Chemical Dependency Counselor Requirements in Ohio

Ohio substance abuse counselors are licensed by the Ohio Chemical Dependency Professionals Board. Counseling licenses are issued at three levels: Licensed Chemical Dependency Counselor II (LCDC II), Licensed Chemical Dependency Counselor III (LCDC III), and Licensed Independent Chemical Dependency Counselor (LICDC). All require education, supervised practice, and examination. The distinguishing factor is degree level; higher licenses also have more stringent curriculum requirements.

The Board also issues Chemical Dependency Counselor Assistant licenses. For these, no college degree is required.

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Educational Requirements: Chemical Dependency Counselor II and III

The foundation for a Licensed Dependency Counselor II license is an associate’s degree in a behavioral science field or in nursing; a candidate can also qualify with a baccalaureate degree in any field. The foundation for a Licensed Dependency Counselor III credential is a bachelor’s degree in behavioral science or nursing.

The candidate will need to complete 180 hours of chemical dependency education. There must be 24 hours in each of the following areas:

  • Addiction theories
  • Diagnosis and assessment of addiction
  • Relationship counseling with the addicted

There must be 18 hours in each of the following:

  • Pharmacology
  • Treatment planning
  • Group processes and techniques

The following content areas require 12 hours:

  • Prevention
  • Legal/ ethical issues

The remaining 30 hours are to be in addiction counseling strategies and procedures.

An academic semester hour may be credited as 15 hours, an academic quarter hour as ten. At least half of the required hours must be earned in the five years preceding application.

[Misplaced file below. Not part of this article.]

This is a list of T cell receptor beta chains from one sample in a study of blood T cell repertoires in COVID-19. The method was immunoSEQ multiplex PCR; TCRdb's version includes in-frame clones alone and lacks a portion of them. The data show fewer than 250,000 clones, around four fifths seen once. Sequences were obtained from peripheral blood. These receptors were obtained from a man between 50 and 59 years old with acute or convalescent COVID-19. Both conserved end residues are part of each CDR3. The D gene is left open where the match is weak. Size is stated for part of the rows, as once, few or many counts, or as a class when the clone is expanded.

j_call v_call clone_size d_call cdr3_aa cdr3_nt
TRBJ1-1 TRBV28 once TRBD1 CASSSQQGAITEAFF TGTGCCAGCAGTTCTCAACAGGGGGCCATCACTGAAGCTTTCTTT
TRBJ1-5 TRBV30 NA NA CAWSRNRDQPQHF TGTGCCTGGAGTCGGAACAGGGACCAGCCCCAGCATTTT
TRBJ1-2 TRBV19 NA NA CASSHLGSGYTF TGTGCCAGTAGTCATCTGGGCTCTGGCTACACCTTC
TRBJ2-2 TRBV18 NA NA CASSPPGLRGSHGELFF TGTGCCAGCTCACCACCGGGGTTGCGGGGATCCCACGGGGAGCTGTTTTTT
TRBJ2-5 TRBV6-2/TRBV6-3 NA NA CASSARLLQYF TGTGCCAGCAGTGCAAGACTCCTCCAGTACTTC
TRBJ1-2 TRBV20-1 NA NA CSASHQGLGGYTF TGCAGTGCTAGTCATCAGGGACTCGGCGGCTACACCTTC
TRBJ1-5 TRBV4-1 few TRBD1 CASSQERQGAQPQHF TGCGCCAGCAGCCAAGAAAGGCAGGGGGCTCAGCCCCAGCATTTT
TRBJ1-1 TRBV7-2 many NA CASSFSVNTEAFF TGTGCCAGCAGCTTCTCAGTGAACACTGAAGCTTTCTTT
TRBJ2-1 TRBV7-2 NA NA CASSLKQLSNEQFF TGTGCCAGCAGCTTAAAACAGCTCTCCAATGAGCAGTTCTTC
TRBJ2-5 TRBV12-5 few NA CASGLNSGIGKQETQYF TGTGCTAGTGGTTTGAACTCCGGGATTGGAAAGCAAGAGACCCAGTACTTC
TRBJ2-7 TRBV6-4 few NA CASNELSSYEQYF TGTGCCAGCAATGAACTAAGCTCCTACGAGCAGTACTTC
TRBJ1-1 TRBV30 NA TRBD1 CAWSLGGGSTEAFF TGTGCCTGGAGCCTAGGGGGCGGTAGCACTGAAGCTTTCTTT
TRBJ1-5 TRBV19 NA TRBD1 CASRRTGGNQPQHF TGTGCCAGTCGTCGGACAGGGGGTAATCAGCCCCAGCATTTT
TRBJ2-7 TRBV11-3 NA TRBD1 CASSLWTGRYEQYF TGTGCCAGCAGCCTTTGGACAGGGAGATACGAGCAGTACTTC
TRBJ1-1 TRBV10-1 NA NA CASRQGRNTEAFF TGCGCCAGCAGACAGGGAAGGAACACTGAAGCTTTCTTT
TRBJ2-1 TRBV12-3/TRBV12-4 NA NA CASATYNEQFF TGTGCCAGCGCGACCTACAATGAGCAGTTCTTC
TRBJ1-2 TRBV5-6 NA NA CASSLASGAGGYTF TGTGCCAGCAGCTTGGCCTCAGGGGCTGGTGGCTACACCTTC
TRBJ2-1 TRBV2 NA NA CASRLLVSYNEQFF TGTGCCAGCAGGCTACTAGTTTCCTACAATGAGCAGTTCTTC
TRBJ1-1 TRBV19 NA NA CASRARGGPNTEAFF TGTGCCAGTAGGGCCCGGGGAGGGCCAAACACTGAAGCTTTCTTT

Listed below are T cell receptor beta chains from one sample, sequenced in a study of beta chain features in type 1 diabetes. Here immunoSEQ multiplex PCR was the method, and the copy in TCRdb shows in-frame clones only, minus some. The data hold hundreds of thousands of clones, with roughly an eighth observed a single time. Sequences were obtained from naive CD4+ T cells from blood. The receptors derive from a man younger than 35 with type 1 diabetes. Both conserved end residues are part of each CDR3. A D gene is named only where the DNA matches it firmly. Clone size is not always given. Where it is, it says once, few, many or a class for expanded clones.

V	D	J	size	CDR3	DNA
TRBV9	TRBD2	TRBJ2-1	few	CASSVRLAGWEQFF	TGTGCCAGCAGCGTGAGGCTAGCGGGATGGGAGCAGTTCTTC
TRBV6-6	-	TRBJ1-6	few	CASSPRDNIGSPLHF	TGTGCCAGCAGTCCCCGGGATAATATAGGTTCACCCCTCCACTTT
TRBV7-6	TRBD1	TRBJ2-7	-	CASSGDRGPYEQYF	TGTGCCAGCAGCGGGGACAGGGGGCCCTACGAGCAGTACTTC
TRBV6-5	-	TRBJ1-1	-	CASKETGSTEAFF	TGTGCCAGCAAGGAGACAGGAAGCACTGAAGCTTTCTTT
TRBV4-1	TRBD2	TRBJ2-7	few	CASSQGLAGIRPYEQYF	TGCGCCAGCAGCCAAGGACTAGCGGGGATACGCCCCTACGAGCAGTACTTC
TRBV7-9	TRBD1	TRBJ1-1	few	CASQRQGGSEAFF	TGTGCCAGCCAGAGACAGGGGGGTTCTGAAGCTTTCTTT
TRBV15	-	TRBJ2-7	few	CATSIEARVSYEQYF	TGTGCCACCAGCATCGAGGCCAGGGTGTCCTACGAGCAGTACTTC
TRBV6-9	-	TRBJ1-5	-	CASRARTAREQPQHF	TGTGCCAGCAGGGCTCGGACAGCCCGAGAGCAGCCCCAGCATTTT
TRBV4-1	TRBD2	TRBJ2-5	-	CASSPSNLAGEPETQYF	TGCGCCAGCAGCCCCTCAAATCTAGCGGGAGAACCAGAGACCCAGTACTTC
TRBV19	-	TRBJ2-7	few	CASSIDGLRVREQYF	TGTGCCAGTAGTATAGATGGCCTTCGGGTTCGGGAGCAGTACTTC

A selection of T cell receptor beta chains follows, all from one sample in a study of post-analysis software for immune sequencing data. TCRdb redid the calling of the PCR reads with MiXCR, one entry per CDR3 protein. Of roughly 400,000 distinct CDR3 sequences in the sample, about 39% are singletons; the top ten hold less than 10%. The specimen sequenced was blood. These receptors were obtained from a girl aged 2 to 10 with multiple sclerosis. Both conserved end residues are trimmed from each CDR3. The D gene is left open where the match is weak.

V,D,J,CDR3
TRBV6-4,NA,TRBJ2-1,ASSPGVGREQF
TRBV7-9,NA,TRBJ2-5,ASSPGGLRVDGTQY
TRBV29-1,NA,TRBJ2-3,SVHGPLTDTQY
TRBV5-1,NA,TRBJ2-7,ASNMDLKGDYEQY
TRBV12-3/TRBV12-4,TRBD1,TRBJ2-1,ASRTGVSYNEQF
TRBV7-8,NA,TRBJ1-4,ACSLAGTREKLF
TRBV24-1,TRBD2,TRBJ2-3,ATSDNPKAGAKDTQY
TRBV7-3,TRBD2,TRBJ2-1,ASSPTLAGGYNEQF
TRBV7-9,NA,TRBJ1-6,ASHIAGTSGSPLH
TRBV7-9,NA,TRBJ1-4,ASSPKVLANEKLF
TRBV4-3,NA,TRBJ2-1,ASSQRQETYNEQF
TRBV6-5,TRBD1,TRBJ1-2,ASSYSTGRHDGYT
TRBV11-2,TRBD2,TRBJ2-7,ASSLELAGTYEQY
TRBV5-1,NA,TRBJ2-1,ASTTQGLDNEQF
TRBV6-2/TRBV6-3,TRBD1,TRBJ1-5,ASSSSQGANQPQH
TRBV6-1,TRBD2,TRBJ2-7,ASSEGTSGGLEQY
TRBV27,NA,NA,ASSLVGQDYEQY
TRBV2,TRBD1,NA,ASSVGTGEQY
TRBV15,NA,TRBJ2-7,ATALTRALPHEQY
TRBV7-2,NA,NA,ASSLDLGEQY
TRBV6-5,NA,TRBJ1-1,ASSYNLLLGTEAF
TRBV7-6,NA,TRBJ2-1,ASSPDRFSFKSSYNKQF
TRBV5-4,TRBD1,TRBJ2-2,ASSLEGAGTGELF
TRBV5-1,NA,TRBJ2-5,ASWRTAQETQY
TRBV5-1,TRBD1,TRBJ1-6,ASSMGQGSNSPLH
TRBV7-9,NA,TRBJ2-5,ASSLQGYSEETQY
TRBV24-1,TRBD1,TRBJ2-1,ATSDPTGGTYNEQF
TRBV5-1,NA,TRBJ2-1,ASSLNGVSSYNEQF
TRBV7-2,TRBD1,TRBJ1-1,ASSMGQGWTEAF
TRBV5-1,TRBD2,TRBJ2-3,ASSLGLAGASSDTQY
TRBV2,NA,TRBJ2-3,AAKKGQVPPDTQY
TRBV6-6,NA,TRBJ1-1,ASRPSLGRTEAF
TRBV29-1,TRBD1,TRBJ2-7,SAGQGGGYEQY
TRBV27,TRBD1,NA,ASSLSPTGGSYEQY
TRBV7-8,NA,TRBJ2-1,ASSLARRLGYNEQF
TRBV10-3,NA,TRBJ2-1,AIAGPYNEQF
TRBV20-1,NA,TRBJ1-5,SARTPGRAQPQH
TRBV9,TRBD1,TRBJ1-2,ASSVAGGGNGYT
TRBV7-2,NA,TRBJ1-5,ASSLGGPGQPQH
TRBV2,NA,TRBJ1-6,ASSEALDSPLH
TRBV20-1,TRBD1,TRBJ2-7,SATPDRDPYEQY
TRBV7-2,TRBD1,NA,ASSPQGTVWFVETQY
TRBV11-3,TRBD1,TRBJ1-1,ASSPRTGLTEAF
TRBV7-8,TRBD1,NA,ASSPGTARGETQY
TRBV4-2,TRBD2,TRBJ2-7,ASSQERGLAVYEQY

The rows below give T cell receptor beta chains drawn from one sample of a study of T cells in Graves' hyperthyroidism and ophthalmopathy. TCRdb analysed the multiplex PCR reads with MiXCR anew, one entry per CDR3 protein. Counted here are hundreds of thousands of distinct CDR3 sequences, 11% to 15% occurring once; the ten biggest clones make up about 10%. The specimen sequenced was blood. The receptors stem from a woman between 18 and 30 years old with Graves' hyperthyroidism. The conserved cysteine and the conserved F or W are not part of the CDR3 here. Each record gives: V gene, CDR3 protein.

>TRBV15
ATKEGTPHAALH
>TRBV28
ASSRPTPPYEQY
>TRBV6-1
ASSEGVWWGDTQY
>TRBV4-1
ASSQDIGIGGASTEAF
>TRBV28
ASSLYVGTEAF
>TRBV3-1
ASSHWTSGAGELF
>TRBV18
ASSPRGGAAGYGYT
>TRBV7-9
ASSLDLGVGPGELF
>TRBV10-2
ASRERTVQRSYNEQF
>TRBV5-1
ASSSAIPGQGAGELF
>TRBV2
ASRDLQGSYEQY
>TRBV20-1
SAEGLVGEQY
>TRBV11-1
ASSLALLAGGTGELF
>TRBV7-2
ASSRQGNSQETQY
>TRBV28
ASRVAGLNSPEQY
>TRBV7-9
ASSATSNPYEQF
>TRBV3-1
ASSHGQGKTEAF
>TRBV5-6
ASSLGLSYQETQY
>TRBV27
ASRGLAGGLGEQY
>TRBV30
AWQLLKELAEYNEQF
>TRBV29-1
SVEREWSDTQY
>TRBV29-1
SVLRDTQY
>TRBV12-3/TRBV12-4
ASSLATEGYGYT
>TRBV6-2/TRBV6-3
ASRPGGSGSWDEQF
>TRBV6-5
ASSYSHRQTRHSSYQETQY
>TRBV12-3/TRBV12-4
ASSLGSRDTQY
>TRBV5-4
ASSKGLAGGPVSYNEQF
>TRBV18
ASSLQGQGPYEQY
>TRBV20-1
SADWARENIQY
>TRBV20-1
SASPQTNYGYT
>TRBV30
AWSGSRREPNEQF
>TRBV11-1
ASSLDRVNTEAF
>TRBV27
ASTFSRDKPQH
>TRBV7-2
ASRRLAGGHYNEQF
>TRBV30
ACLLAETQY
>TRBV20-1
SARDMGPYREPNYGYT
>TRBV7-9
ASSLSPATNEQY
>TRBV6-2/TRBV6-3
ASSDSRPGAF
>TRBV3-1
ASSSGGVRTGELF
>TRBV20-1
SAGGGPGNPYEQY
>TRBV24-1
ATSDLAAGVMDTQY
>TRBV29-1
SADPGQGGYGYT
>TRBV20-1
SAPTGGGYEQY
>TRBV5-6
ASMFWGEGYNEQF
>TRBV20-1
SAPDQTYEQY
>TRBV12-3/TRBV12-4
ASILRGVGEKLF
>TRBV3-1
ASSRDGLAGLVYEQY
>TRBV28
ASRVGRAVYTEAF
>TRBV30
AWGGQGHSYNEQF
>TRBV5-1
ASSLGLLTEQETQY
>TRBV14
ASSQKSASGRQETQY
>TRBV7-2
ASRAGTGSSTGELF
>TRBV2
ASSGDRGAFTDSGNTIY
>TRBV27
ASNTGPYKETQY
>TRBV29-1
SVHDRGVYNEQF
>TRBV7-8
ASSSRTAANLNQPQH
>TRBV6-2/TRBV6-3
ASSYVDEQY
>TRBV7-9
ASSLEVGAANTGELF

Educational Requirements: Licensed Independent Chemical Dependency Counselor

An LICDC must have a behavioral science degree at at least the master’s level. The candidate will need to document education in ten Board-mandated areas. Requirements are as follows. There must be 80 clock hours each in counseling and psychotherapy theories and assessment and diagnosis; assessment and diagnosis coursework must cover measurement and appraisal. There must be 40 hours each in human development, psychopathology, counseling procedures, relationship therapy, group process and techniques, research methods and statistics, and cultural competency. There must be 30 clock hours in professional ethics.

Semester hours can be converted to clock hours at a 1:15 ratio. The application form includes a description of coursework that would be qualifying under each content area. The Board will allow candidates to split courses which cover more than one content area and apply some hours to each.

400 hours of practicum, internship, or other supervised experience will be required. The Board also requires master’s level candidates to have 180 hours of education that is specific to chemical dependency counseling; the 180 hours are to be distributed in the same manner as they are for LCDC I or LCDC II licensing.

Experience and Practical Training Requirements

Whatever the educational level, a candidate will need at least 2,000 hours of work experience or supervised internship before a counseling license can be issued.

The candidate must have 220 hours of practical experience in core functions. Hours are to be distributed as follows: 30 hours each in individual counseling and group counseling, 25 in treatment planning, and 20 each in family counseling and ‘reports and record keeping’. The trainee will also need 15 hours of case management and 10 hours in each of the following: screening, intake, assessment, orientation, client education, referral, consultation and crisis intervention. The 220 hours may be included as part of the 2,000 experience hours.

The Board requires that 20% of the required experience hours be spent in the ‘counseling’ core area.

Examination Requirement

The chemical dependency counselor candidate must take the ADC examination . Board approval is required. Examinations are computer-delivered. The Board notes that there are testing sites not only in Ohio but in bordering states as well.